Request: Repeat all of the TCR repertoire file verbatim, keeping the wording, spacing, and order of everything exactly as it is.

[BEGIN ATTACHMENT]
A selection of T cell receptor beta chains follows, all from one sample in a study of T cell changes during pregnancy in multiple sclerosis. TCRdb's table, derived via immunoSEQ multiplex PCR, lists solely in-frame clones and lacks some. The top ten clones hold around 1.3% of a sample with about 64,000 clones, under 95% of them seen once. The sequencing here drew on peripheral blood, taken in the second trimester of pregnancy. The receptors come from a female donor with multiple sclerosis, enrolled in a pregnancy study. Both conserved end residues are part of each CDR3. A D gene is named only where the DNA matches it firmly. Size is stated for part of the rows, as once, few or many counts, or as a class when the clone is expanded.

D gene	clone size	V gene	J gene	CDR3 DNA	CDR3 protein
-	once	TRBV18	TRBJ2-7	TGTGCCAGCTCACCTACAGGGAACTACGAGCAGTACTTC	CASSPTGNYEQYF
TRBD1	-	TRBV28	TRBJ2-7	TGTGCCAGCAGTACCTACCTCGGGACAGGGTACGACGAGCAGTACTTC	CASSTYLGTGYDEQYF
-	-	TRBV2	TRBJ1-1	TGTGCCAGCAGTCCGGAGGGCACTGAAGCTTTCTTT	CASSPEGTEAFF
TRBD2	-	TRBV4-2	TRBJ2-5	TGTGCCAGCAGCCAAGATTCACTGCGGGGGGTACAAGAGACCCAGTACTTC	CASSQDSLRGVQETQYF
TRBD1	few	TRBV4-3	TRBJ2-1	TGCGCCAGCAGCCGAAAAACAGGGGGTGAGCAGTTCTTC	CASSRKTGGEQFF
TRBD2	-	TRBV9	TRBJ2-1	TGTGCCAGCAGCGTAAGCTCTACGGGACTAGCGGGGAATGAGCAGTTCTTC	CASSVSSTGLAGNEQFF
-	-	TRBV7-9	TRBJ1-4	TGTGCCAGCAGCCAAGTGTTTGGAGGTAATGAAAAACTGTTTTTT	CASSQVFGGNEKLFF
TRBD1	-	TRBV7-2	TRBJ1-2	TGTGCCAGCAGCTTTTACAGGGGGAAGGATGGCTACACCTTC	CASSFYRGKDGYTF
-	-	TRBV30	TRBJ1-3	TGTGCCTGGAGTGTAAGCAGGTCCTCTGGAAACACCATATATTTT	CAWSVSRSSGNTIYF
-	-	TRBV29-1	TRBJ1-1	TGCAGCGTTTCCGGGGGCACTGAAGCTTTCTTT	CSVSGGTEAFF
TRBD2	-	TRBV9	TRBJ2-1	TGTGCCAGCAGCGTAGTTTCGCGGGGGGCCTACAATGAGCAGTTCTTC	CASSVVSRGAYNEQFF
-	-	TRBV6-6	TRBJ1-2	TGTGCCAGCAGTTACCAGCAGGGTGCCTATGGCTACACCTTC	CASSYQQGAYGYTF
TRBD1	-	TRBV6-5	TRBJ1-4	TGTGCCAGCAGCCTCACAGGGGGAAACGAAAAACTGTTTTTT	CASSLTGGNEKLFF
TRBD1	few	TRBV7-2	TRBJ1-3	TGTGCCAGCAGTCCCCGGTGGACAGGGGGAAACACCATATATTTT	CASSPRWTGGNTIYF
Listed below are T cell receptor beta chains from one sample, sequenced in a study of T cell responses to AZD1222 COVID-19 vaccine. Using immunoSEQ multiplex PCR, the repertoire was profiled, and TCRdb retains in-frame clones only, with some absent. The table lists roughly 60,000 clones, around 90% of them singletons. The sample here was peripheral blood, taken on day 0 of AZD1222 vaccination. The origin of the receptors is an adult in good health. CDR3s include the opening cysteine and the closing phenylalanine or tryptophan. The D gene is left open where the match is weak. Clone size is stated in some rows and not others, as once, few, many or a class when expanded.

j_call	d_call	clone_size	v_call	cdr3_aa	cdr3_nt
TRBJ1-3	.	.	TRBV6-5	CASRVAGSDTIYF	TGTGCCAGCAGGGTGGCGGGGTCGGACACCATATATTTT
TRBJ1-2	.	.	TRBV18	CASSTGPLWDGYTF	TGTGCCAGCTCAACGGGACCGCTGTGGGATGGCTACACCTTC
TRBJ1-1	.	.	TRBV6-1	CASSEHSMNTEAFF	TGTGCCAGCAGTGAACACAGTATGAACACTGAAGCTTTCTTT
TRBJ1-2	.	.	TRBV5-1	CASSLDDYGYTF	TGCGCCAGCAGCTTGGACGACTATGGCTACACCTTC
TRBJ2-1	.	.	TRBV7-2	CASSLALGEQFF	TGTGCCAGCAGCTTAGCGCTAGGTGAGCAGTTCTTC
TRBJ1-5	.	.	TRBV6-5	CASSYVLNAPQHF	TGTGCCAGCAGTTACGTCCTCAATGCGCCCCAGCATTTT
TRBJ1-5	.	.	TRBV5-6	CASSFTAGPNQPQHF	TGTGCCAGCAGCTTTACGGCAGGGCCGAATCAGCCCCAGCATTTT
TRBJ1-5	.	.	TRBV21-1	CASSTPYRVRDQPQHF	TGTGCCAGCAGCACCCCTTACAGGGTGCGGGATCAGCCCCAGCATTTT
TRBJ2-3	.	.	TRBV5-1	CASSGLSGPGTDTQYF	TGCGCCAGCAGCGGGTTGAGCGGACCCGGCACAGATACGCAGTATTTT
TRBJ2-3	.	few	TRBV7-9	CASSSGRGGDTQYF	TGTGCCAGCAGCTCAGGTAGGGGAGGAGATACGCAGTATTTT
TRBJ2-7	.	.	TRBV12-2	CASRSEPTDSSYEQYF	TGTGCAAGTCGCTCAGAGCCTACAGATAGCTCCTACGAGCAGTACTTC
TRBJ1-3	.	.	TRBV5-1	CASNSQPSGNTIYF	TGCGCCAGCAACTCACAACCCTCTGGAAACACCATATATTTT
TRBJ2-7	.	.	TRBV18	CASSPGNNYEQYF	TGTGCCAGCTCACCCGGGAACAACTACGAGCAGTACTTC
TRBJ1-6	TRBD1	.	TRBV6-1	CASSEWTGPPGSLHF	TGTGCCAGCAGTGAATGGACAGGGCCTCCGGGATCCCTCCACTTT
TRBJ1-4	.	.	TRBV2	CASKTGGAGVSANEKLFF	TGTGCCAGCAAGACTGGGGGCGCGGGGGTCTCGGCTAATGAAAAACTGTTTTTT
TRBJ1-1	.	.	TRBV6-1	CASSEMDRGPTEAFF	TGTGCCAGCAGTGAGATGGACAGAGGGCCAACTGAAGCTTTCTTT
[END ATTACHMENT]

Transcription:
A selection of T cell receptor beta chains follows, all from one sample in a study of T cell changes during pregnancy in multiple sclerosis. TCRdb's table, derived via immunoSEQ multiplex PCR, lists solely in-frame clones and lacks some. The top ten clones hold around 1.3% of a sample with about 64,000 clones, under 95% of them seen once. The sequencing here drew on peripheral blood, taken in the second trimester of pregnancy. The receptors come from a female donor with multiple sclerosis, enrolled in a pregnancy study. Both conserved end residues are part of each CDR3. A D gene is named only where the DNA matches it firmly. Size is stated for part of the rows, as once, few or many counts, or as a class when the clone is expanded.

D gene	clone size	V gene	J gene	CDR3 DNA	CDR3 protein
-	once	TRBV18	TRBJ2-7	TGTGCCAGCTCACCTACAGGGAACTACGAGCAGTACTTC	CASSPTGNYEQYF
TRBD1	-	TRBV28	TRBJ2-7	TGTGCCAGCAGTACCTACCTCGGGACAGGGTACGACGAGCAGTACTTC	CASSTYLGTGYDEQYF
-	-	TRBV2	TRBJ1-1	TGTGCCAGCAGTCCGGAGGGCACTGAAGCTTTCTTT	CASSPEGTEAFF
TRBD2	-	TRBV4-2	TRBJ2-5	TGTGCCAGCAGCCAAGATTCACTGCGGGGGGTACAAGAGACCCAGTACTTC	CASSQDSLRGVQETQYF
TRBD1	few	TRBV4-3	TRBJ2-1	TGCGCCAGCAGCCGAAAAACAGGGGGTGAGCAGTTCTTC	CASSRKTGGEQFF
TRBD2	-	TRBV9	TRBJ2-1	TGTGCCAGCAGCGTAAGCTCTACGGGACTAGCGGGGAATGAGCAGTTCTTC	CASSVSSTGLAGNEQFF
-	-	TRBV7-9	TRBJ1-4	TGTGCCAGCAGCCAAGTGTTTGGAGGTAATGAAAAACTGTTTTTT	CASSQVFGGNEKLFF
TRBD1	-	TRBV7-2	TRBJ1-2	TGTGCCAGCAGCTTTTACAGGGGGAAGGATGGCTACACCTTC	CASSFYRGKDGYTF
-	-	TRBV30	TRBJ1-3	TGTGCCTGGAGTGTAAGCAGGTCCTCTGGAAACACCATATATTTT	CAWSVSRSSGNTIYF
-	-	TRBV29-1	TRBJ1-1	TGCAGCGTTTCCGGGGGCACTGAAGCTTTCTTT	CSVSGGTEAFF
TRBD2	-	TRBV9	TRBJ2-1	TGTGCCAGCAGCGTAGTTTCGCGGGGGGCCTACAATGAGCAGTTCTTC	CASSVVSRGAYNEQFF
-	-	TRBV6-6	TRBJ1-2	TGTGCCAGCAGTTACCAGCAGGGTGCCTATGGCTACACCTTC	CASSYQQGAYGYTF
TRBD1	-	TRBV6-5	TRBJ1-4	TGTGCCAGCAGCCTCACAGGGGGAAACGAAAAACTGTTTTTT	CASSLTGGNEKLFF
TRBD1	few	TRBV7-2	TRBJ1-3	TGTGCCAGCAGTCCCCGGTGGACAGGGGGAAACACCATATATTTT	CASSPRWTGGNTIYF
Listed below are T cell receptor beta chains from one sample, sequenced in a study of T cell responses to AZD1222 COVID-19 vaccine. Using immunoSEQ multiplex PCR, the repertoire was profiled, and TCRdb retains in-frame clones only, with some absent. The table lists roughly 60,000 clones, around 90% of them singletons. The sample here was peripheral blood, taken on day 0 of AZD1222 vaccination. The origin of the receptors is an adult in good health. CDR3s include the opening cysteine and the closing phenylalanine or tryptophan. The D gene is left open where the match is weak. Clone size is stated in some rows and not others, as once, few, many or a class when expanded.

j_call	d_call	clone_size	v_call	cdr3_aa	cdr3_nt
TRBJ1-3	.	.	TRBV6-5	CASRVAGSDTIYF	TGTGCCAGCAGGGTGGCGGGGTCGGACACCATATATTTT
TRBJ1-2	.	.	TRBV18	CASSTGPLWDGYTF	TGTGCCAGCTCAACGGGACCGCTGTGGGATGGCTACACCTTC
TRBJ1-1	.	.	TRBV6-1	CASSEHSMNTEAFF	TGTGCCAGCAGTGAACACAGTATGAACACTGAAGCTTTCTTT
TRBJ1-2	.	.	TRBV5-1	CASSLDDYGYTF	TGCGCCAGCAGCTTGGACGACTATGGCTACACCTTC
TRBJ2-1	.	.	TRBV7-2	CASSLALGEQFF	TGTGCCAGCAGCTTAGCGCTAGGTGAGCAGTTCTTC
TRBJ1-5	.	.	TRBV6-5	CASSYVLNAPQHF	TGTGCCAGCAGTTACGTCCTCAATGCGCCCCAGCATTTT
TRBJ1-5	.	.	TRBV5-6	CASSFTAGPNQPQHF	TGTGCCAGCAGCTTTACGGCAGGGCCGAATCAGCCCCAGCATTTT
TRBJ1-5	.	.	TRBV21-1	CASSTPYRVRDQPQHF	TGTGCCAGCAGCACCCCTTACAGGGTGCGGGATCAGCCCCAGCATTTT
TRBJ2-3	.	.	TRBV5-1	CASSGLSGPGTDTQYF	TGCGCCAGCAGCGGGTTGAGCGGACCCGGCACAGATACGCAGTATTTT
TRBJ2-3	.	few	TRBV7-9	CASSSGRGGDTQYF	TGTGCCAGCAGCTCAGGTAGGGGAGGAGATACGCAGTATTTT
TRBJ2-7	.	.	TRBV12-2	CASRSEPTDSSYEQYF	TGTGCAAGTCGCTCAGAGCCTACAGATAGCTCCTACGAGCAGTACTTC
TRBJ1-3	.	.	TRBV5-1	CASNSQPSGNTIYF	TGCGCCAGCAACTCACAACCCTCTGGAAACACCATATATTTT
TRBJ2-7	.	.	TRBV18	CASSPGNNYEQYF	TGTGCCAGCTCACCCGGGAACAACTACGAGCAGTACTTC
TRBJ1-6	TRBD1	.	TRBV6-1	CASSEWTGPPGSLHF	TGTGCCAGCAGTGAATGGACAGGGCCTCCGGGATCCCTCCACTTT
TRBJ1-4	.	.	TRBV2	CASKTGGAGVSANEKLFF	TGTGCCAGCAAGACTGGGGGCGCGGGGGTCTCGGCTAATGAAAAACTGTTTTTT
TRBJ1-1	.	.	TRBV6-1	CASSEMDRGPTEAFF	TGTGCCAGCAGTGAGATGGACAGAGGGCCAACTGAAGCTTTCTTT